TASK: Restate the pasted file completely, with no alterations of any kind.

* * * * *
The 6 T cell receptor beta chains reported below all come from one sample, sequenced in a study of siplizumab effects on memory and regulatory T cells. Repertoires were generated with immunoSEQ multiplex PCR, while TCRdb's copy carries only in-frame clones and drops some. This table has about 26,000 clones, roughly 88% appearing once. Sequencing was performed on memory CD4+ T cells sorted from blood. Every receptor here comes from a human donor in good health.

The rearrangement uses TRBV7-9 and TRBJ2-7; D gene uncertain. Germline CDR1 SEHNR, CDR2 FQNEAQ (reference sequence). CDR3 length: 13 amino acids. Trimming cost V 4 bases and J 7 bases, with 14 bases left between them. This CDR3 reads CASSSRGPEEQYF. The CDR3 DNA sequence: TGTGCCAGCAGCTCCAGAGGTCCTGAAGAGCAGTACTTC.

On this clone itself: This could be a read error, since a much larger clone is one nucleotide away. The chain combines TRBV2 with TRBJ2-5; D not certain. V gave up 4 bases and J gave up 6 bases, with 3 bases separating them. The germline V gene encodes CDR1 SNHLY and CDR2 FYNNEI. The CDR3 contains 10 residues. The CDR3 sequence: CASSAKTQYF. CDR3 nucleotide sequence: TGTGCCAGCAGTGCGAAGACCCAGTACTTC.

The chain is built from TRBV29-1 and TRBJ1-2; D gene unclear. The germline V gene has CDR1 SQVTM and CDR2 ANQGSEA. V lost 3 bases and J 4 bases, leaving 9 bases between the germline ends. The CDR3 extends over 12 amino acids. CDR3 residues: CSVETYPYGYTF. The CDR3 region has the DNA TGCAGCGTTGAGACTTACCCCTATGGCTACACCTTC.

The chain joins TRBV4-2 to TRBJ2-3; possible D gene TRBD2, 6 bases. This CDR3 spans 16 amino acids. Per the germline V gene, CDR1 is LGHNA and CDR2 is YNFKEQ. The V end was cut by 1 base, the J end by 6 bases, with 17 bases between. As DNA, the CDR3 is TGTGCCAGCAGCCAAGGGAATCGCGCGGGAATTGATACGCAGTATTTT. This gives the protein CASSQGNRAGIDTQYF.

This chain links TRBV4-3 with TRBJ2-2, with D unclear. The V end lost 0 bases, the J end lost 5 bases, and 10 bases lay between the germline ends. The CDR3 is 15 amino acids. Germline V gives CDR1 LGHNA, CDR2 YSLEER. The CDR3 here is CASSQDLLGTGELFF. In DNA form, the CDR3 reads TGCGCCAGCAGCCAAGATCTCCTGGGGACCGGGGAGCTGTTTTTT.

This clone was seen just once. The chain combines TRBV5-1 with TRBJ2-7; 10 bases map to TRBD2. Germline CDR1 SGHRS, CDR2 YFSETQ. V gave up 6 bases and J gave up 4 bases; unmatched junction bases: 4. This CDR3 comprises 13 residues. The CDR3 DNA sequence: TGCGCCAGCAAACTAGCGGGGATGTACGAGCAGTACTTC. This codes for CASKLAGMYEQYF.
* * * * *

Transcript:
The 6 T cell receptor beta chains reported below all come from one sample, sequenced in a study of siplizumab effects on memory and regulatory T cells. Repertoires were generated with immunoSEQ multiplex PCR, while TCRdb's copy carries only in-frame clones and drops some. This table has about 26,000 clones, roughly 88% appearing once. Sequencing was performed on memory CD4+ T cells sorted from blood. Every receptor here comes from a human donor in good health.

The rearrangement uses TRBV7-9 and TRBJ2-7; D gene uncertain. Germline CDR1 SEHNR, CDR2 FQNEAQ (reference sequence). CDR3 length: 13 amino acids. Trimming cost V 4 bases and J 7 bases, with 14 bases left between them. This CDR3 reads CASSSRGPEEQYF. The CDR3 DNA sequence: TGTGCCAGCAGCTCCAGAGGTCCTGAAGAGCAGTACTTC.

On this clone itself: This could be a read error, since a much larger clone is one nucleotide away. The chain combines TRBV2 with TRBJ2-5; D not certain. V gave up 4 bases and J gave up 6 bases, with 3 bases separating them. The germline V gene encodes CDR1 SNHLY and CDR2 FYNNEI. The CDR3 contains 10 residues. The CDR3 sequence: CASSAKTQYF. CDR3 nucleotide sequence: TGTGCCAGCAGTGCGAAGACCCAGTACTTC.

The chain is built from TRBV29-1 and TRBJ1-2; D gene unclear. The germline V gene has CDR1 SQVTM and CDR2 ANQGSEA. V lost 3 bases and J 4 bases, leaving 9 bases between the germline ends. The CDR3 extends over 12 amino acids. CDR3 residues: CSVETYPYGYTF. The CDR3 region has the DNA TGCAGCGTTGAGACTTACCCCTATGGCTACACCTTC.

The chain joins TRBV4-2 to TRBJ2-3; possible D gene TRBD2, 6 bases. This CDR3 spans 16 amino acids. Per the germline V gene, CDR1 is LGHNA and CDR2 is YNFKEQ. The V end was cut by 1 base, the J end by 6 bases, with 17 bases between. As DNA, the CDR3 is TGTGCCAGCAGCCAAGGGAATCGCGCGGGAATTGATACGCAGTATTTT. This gives the protein CASSQGNRAGIDTQYF.

This chain links TRBV4-3 with TRBJ2-2, with D unclear. The V end lost 0 bases, the J end lost 5 bases, and 10 bases lay between the germline ends. The CDR3 is 15 amino acids. Germline V gives CDR1 LGHNA, CDR2 YSLEER. The CDR3 here is CASSQDLLGTGELFF. In DNA form, the CDR3 reads TGCGCCAGCAGCCAAGATCTCCTGGGGACCGGGGAGCTGTTTTTT.

This clone was seen just once. The chain combines TRBV5-1 with TRBJ2-7; 10 bases map to TRBD2. Germline CDR1 SGHRS, CDR2 YFSETQ. V gave up 6 bases and J gave up 4 bases; unmatched junction bases: 4. This CDR3 comprises 13 residues. The CDR3 DNA sequence: TGCGCCAGCAAACTAGCGGGGATGTACGAGCAGTACTTC. This codes for CASKLAGMYEQYF.